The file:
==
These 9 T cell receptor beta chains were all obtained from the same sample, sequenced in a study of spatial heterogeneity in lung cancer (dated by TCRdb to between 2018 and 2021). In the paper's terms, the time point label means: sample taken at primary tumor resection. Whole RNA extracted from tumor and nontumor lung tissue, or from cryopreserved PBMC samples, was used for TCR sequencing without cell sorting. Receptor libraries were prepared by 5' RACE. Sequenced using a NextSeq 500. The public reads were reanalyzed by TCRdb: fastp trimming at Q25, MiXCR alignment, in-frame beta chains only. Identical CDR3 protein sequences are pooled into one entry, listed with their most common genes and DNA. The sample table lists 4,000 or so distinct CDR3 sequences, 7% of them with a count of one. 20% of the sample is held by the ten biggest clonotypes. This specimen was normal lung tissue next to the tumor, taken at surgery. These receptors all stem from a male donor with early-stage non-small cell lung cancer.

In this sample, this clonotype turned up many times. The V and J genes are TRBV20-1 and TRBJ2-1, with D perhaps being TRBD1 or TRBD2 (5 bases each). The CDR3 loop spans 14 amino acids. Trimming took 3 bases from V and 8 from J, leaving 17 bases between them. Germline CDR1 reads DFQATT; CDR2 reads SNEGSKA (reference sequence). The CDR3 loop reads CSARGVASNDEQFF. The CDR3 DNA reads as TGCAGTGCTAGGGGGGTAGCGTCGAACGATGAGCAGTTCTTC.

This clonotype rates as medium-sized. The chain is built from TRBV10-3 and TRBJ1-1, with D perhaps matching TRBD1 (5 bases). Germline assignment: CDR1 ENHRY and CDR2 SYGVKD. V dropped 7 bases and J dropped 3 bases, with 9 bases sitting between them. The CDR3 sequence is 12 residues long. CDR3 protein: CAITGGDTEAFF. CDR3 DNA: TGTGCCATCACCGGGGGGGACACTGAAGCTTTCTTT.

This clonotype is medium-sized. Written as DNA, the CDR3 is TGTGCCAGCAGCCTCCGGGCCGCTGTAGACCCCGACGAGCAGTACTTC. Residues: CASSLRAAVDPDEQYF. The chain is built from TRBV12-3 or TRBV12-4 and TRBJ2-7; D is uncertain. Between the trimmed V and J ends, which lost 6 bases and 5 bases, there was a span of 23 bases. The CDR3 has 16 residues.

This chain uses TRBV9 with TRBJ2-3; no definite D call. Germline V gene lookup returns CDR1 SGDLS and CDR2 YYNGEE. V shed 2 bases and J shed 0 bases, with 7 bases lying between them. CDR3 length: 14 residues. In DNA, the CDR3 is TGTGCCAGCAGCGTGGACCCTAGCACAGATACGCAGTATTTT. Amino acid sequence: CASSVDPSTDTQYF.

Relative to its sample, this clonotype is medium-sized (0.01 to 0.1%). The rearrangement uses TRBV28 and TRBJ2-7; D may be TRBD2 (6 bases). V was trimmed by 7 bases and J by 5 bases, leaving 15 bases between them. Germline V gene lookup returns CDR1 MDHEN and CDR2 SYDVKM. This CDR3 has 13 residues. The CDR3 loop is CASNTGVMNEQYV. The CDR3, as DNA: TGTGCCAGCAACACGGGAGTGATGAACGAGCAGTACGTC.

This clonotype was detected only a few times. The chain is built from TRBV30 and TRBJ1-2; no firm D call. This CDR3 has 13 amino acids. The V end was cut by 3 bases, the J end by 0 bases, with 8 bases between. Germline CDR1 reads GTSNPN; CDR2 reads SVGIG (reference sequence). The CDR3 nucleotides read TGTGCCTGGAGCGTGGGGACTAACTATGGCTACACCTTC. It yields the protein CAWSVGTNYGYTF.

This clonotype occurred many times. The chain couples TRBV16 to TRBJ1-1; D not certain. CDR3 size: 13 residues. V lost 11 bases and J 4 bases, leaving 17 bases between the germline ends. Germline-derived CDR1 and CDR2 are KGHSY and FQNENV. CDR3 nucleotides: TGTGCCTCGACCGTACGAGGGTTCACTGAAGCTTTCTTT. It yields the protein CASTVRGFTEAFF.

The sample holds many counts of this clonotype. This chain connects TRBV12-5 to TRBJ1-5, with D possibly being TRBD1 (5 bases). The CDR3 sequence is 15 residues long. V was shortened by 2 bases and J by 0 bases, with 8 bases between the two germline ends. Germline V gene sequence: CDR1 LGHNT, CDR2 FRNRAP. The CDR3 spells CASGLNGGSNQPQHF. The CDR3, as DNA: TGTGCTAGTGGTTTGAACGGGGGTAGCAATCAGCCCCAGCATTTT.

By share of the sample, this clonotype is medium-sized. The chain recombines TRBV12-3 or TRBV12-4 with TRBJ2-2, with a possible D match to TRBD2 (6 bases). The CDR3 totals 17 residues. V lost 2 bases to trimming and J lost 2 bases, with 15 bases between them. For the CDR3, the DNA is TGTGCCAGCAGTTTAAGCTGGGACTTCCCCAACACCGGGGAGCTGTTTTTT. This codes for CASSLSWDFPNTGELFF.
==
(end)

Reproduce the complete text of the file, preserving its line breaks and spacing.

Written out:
These 9 T cell receptor beta chains were all obtained from the same sample, sequenced in a study of spatial heterogeneity in lung cancer (dated by TCRdb to between 2018 and 2021). In the paper's terms, the time point label means: sample taken at primary tumor resection. Whole RNA extracted from tumor and nontumor lung tissue, or from cryopreserved PBMC samples, was used for TCR sequencing without cell sorting. Receptor libraries were prepared by 5' RACE. Sequenced using a NextSeq 500. The public reads were reanalyzed by TCRdb: fastp trimming at Q25, MiXCR alignment, in-frame beta chains only. Identical CDR3 protein sequences are pooled into one entry, listed with their most common genes and DNA. The sample table lists 4,000 or so distinct CDR3 sequences, 7% of them with a count of one. 20% of the sample is held by the ten biggest clonotypes. This specimen was normal lung tissue next to the tumor, taken at surgery. These receptors all stem from a male donor with early-stage non-small cell lung cancer.

In this sample, this clonotype turned up many times. The V and J genes are TRBV20-1 and TRBJ2-1, with D perhaps being TRBD1 or TRBD2 (5 bases each). The CDR3 loop spans 14 amino acids. Trimming took 3 bases from V and 8 from J, leaving 17 bases between them. Germline CDR1 reads DFQATT; CDR2 reads SNEGSKA (reference sequence). The CDR3 loop reads CSARGVASNDEQFF. The CDR3 DNA reads as TGCAGTGCTAGGGGGGTAGCGTCGAACGATGAGCAGTTCTTC.

This clonotype rates as medium-sized. The chain is built from TRBV10-3 and TRBJ1-1, with D perhaps matching TRBD1 (5 bases). Germline assignment: CDR1 ENHRY and CDR2 SYGVKD. V dropped 7 bases and J dropped 3 bases, with 9 bases sitting between them. The CDR3 sequence is 12 residues long. CDR3 protein: CAITGGDTEAFF. CDR3 DNA: TGTGCCATCACCGGGGGGGACACTGAAGCTTTCTTT.

This clonotype is medium-sized. Written as DNA, the CDR3 is TGTGCCAGCAGCCTCCGGGCCGCTGTAGACCCCGACGAGCAGTACTTC. Residues: CASSLRAAVDPDEQYF. The chain is built from TRBV12-3 or TRBV12-4 and TRBJ2-7; D is uncertain. Between the trimmed V and J ends, which lost 6 bases and 5 bases, there was a span of 23 bases. The CDR3 has 16 residues.

This chain uses TRBV9 with TRBJ2-3; no definite D call. Germline V gene lookup returns CDR1 SGDLS and CDR2 YYNGEE. V shed 2 bases and J shed 0 bases, with 7 bases lying between them. CDR3 length: 14 residues. In DNA, the CDR3 is TGTGCCAGCAGCGTGGACCCTAGCACAGATACGCAGTATTTT. Amino acid sequence: CASSVDPSTDTQYF.

Relative to its sample, this clonotype is medium-sized (0.01 to 0.1%). The rearrangement uses TRBV28 and TRBJ2-7; D may be TRBD2 (6 bases). V was trimmed by 7 bases and J by 5 bases, leaving 15 bases between them. Germline V gene lookup returns CDR1 MDHEN and CDR2 SYDVKM. This CDR3 has 13 residues. The CDR3 loop is CASNTGVMNEQYV. The CDR3, as DNA: TGTGCCAGCAACACGGGAGTGATGAACGAGCAGTACGTC.

This clonotype was detected only a few times. The chain is built from TRBV30 and TRBJ1-2; no firm D call. This CDR3 has 13 amino acids. The V end was cut by 3 bases, the J end by 0 bases, with 8 bases between. Germline CDR1 reads GTSNPN; CDR2 reads SVGIG (reference sequence). The CDR3 nucleotides read TGTGCCTGGAGCGTGGGGACTAACTATGGCTACACCTTC. It yields the protein CAWSVGTNYGYTF.

This clonotype occurred many times. The chain couples TRBV16 to TRBJ1-1; D not certain. CDR3 size: 13 residues. V lost 11 bases and J 4 bases, leaving 17 bases between the germline ends. Germline-derived CDR1 and CDR2 are KGHSY and FQNENV. CDR3 nucleotides: TGTGCCTCGACCGTACGAGGGTTCACTGAAGCTTTCTTT. It yields the protein CASTVRGFTEAFF.

The sample holds many counts of this clonotype. This chain connects TRBV12-5 to TRBJ1-5, with D possibly being TRBD1 (5 bases). The CDR3 sequence is 15 residues long. V was shortened by 2 bases and J by 0 bases, with 8 bases between the two germline ends. Germline V gene sequence: CDR1 LGHNT, CDR2 FRNRAP. The CDR3 spells CASGLNGGSNQPQHF. The CDR3, as DNA: TGTGCTAGTGGTTTGAACGGGGGTAGCAATCAGCCCCAGCATTTT.

By share of the sample, this clonotype is medium-sized. The chain recombines TRBV12-3 or TRBV12-4 with TRBJ2-2, with a possible D match to TRBD2 (6 bases). The CDR3 totals 17 residues. V lost 2 bases to trimming and J lost 2 bases, with 15 bases between them. For the CDR3, the DNA is TGTGCCAGCAGTTTAAGCTGGGACTTCCCCAACACCGGGGAGCTGTTTTTT. This codes for CASSLSWDFPNTGELFF.